From the moment preachers graduate from school and begin a work, they typically become the focal point of learning in the local congregation. The nature of the work necessarily includes the built-in expectation of advanced knowledge and the ability to communicate. The man of God must prove himself a man of character, ready to face not only the temptations and trials of life but also those peculiar to the work of a preacher. Even from the earliest of days, these fundamental qualities must exist to some degree. However, as a man gains experience in the work and in the word, these qualities should come to abound. But that will only happen if he approaches every day and every challenge as a servant of God ready to learn and ready to grow. And while the content of Proverbs 27 applies to all who serve God, I find these principles particularly applicable to those who aspire to and participate in the ministry of the gospel.
- A preacher must learn true humility (Prov. 27:1-2). A preacher must know his limitations as well as the possibilities. But even in his strengths, he should let his work speak for itself as much as possible. The more a man highlights his successes and accomplishments, the less a man is able to point to Christ. Over time, many will observe your work and offer praise and encouragement. When it happens, thank them and appreciate the moment, but then get back to work. When a preacher lives for the praise of men, he ceases to be the servant of God (John 12:43).
- A preacher must learn to deflect negativity (Prov. 27:3-4). Few things destroy a young preacher’s confidence faster than the constant barrage of negativity some heap upon him as if it were a sport. Some people find joy in raining on everyone else’s parade as if it were great wisdom. Although no preacher should expect his ideas and preaching to receive a glowing five-star review every Sunday, neither should he have to endure the wrath of the congregational misfit at every turn. The problem is, when you truly care about the work and about the people, there is the tendency to absorb all of the negativity tossed in your direction to the point of allowing it to become a crushing burden. Learn to discern the difference between legitimate concerns and just general crankiness. Learn to evaluate negativity quickly, find the positive lessons available, and then move on. For the work’s sake and your own, do not add others’ negativity to your own emotional train. Caring for souls is weighty enough.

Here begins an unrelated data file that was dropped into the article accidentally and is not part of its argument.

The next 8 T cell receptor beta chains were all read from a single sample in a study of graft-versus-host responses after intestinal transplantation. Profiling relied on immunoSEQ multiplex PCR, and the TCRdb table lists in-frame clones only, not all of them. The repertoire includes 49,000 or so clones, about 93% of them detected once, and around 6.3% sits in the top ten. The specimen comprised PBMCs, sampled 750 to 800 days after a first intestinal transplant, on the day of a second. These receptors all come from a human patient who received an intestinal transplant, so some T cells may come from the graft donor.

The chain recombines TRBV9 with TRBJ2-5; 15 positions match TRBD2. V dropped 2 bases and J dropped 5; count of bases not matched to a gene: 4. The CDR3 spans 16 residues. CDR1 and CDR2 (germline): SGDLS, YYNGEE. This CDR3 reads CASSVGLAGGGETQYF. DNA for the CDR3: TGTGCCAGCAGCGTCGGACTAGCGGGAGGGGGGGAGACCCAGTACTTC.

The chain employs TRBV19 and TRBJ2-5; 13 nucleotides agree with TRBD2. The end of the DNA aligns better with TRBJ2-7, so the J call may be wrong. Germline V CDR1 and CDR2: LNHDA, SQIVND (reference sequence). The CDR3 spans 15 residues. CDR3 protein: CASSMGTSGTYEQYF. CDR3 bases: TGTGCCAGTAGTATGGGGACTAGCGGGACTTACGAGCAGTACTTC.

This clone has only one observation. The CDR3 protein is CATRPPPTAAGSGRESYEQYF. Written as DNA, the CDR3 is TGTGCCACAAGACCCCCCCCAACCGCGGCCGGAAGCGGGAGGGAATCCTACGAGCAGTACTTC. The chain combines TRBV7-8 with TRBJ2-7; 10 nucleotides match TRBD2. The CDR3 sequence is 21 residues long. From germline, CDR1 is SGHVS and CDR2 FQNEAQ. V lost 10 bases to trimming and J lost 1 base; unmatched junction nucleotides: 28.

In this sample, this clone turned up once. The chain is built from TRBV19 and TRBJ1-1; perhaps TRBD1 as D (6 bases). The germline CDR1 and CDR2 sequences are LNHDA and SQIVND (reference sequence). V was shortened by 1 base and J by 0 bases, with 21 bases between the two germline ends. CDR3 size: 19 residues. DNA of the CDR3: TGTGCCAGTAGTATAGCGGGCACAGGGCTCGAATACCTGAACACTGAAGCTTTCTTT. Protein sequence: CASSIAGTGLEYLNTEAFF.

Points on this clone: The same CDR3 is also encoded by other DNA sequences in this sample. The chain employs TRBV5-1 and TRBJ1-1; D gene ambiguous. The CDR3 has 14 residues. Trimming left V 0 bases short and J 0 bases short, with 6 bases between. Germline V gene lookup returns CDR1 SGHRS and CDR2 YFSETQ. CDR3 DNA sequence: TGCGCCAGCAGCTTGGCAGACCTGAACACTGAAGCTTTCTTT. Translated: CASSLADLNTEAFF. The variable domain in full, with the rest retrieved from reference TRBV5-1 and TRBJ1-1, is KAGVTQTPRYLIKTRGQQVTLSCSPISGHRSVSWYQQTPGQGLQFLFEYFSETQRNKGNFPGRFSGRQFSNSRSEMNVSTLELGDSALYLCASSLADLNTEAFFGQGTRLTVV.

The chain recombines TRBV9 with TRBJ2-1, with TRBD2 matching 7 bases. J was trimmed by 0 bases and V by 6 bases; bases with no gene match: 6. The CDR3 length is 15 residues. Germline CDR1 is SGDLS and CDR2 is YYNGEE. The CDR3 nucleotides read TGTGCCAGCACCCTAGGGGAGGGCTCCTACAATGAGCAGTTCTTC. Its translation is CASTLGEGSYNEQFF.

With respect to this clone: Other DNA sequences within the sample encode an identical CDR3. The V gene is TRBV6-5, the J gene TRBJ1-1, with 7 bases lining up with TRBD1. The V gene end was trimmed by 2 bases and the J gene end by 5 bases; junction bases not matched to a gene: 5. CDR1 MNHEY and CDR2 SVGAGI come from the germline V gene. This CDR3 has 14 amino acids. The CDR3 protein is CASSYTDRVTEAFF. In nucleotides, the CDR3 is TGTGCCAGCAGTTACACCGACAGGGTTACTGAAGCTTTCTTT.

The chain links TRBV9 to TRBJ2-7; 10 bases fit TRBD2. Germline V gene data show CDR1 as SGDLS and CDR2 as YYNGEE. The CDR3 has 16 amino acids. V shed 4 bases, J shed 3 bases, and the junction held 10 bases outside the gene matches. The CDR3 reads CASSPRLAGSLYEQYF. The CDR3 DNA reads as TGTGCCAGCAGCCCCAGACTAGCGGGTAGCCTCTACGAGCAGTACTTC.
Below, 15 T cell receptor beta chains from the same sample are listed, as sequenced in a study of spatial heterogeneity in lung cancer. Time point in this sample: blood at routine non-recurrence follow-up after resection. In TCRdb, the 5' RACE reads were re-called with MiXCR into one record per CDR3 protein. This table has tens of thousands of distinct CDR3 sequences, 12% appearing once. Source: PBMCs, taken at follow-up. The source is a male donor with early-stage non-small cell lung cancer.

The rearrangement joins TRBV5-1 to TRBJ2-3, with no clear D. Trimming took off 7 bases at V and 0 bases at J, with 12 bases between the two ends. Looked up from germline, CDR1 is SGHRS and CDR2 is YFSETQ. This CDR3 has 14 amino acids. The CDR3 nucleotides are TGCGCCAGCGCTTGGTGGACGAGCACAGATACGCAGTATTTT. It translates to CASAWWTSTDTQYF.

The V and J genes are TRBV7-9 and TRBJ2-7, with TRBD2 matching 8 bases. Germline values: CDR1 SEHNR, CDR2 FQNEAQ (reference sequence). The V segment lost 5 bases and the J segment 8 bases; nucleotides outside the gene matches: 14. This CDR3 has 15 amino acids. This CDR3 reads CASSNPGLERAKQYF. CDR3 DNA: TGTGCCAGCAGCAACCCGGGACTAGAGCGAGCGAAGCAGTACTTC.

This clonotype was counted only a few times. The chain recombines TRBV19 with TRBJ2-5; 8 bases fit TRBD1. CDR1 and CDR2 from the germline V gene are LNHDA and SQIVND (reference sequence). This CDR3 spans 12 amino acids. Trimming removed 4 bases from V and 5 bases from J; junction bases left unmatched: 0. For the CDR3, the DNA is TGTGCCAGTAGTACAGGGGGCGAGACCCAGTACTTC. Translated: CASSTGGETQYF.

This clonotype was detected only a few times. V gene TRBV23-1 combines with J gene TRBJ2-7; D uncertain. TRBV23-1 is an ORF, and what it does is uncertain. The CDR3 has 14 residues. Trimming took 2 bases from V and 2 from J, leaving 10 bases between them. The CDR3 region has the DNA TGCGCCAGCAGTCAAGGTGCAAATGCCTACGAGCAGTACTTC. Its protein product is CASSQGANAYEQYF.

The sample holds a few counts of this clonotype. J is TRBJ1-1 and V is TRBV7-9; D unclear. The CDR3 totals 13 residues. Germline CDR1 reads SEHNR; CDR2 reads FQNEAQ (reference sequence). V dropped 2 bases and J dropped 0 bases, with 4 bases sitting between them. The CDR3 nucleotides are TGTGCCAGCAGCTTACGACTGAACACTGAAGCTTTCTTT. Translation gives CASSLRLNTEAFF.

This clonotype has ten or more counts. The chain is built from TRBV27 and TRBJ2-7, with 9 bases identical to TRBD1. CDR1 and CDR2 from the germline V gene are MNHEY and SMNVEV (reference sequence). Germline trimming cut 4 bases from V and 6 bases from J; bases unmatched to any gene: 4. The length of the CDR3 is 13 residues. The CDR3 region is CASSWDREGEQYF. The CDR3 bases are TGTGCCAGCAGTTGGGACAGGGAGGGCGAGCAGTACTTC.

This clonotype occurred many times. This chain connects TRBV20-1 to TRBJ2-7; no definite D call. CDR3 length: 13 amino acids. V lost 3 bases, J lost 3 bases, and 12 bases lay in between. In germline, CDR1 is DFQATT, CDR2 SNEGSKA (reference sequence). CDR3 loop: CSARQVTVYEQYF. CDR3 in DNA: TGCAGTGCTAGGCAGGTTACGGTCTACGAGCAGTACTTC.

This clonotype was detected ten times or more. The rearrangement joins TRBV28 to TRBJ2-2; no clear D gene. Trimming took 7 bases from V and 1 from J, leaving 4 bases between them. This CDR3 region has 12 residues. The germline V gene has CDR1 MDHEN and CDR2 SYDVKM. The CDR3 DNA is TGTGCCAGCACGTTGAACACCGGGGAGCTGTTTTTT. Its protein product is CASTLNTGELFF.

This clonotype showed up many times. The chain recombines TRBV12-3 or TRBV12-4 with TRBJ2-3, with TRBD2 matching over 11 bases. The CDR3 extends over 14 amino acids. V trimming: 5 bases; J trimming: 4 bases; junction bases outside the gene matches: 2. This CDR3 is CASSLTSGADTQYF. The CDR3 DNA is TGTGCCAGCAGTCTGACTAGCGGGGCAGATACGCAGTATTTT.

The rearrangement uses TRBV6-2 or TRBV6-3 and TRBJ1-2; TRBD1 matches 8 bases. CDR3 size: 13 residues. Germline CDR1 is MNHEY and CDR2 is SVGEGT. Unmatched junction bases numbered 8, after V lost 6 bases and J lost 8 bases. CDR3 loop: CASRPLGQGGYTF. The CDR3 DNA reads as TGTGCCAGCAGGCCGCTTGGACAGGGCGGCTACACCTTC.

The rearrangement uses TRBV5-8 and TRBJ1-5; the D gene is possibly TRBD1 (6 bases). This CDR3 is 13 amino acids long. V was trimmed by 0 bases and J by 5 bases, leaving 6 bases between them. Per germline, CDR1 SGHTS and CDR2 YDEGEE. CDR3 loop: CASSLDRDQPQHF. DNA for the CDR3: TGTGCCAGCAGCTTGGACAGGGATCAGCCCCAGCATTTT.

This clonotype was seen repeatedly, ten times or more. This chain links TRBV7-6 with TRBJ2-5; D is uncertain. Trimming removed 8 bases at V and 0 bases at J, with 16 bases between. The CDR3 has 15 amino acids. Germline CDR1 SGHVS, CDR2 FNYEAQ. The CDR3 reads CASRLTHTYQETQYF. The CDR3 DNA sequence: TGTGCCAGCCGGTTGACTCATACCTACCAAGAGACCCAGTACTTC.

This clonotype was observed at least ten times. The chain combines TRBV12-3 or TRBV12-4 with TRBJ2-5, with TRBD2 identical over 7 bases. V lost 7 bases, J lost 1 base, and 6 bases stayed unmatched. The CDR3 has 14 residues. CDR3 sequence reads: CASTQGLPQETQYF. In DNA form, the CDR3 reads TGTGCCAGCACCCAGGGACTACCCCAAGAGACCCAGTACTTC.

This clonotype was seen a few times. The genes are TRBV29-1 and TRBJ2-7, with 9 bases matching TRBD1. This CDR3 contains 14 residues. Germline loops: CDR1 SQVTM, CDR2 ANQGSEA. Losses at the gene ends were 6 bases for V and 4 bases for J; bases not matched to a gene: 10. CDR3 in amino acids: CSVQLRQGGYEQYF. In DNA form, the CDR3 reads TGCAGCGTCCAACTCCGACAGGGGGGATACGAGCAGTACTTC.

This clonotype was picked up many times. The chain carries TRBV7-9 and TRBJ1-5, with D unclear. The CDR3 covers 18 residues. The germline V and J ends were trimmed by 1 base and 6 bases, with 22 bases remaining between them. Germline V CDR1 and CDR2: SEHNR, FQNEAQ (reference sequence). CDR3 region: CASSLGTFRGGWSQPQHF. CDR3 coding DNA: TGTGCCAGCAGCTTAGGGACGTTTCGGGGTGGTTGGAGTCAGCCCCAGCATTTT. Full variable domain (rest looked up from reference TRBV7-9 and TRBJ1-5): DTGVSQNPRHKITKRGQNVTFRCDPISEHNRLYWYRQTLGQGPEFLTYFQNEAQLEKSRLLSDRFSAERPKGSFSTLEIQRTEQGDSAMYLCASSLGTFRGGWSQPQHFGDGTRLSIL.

- A preacher must learn to accept constructive criticism. “Open rebuke is better Than love carefully concealed. Faithful are the wounds of a friend, But the kisses of an enemy are deceitful” (Prov. 27:5-6). When brethren offer constructive criticism, they do so from the viewpoint of the pew. Most have neither the training nor the knowledge to explain their issue in “preacher’ language, but that does not mean that it does not have merit. The view from the pew is just as legitimate as the view from the pulpit; it just does not have the same experience. However, as these proverbs imply, the key to constructive criticism is building the relationship to the point of trust so that we recognize the criticism constructively when it is given as such. The comments of experienced and knowledgeable Christians should carry more weight than the passing recommendation of someone looking for a lighter, less-challenging spiritual meal. The key, however, to accepting constructive criticism is maintaining the desire to improve and correspondingly never thinking you have arrived and know it all. You do not have to follow all of the advice offered, but it is wise to recognize that most of it is well-meaning. And, if you pay careful attention, you can find something of great value in the observation of someone who sees you from another point of view.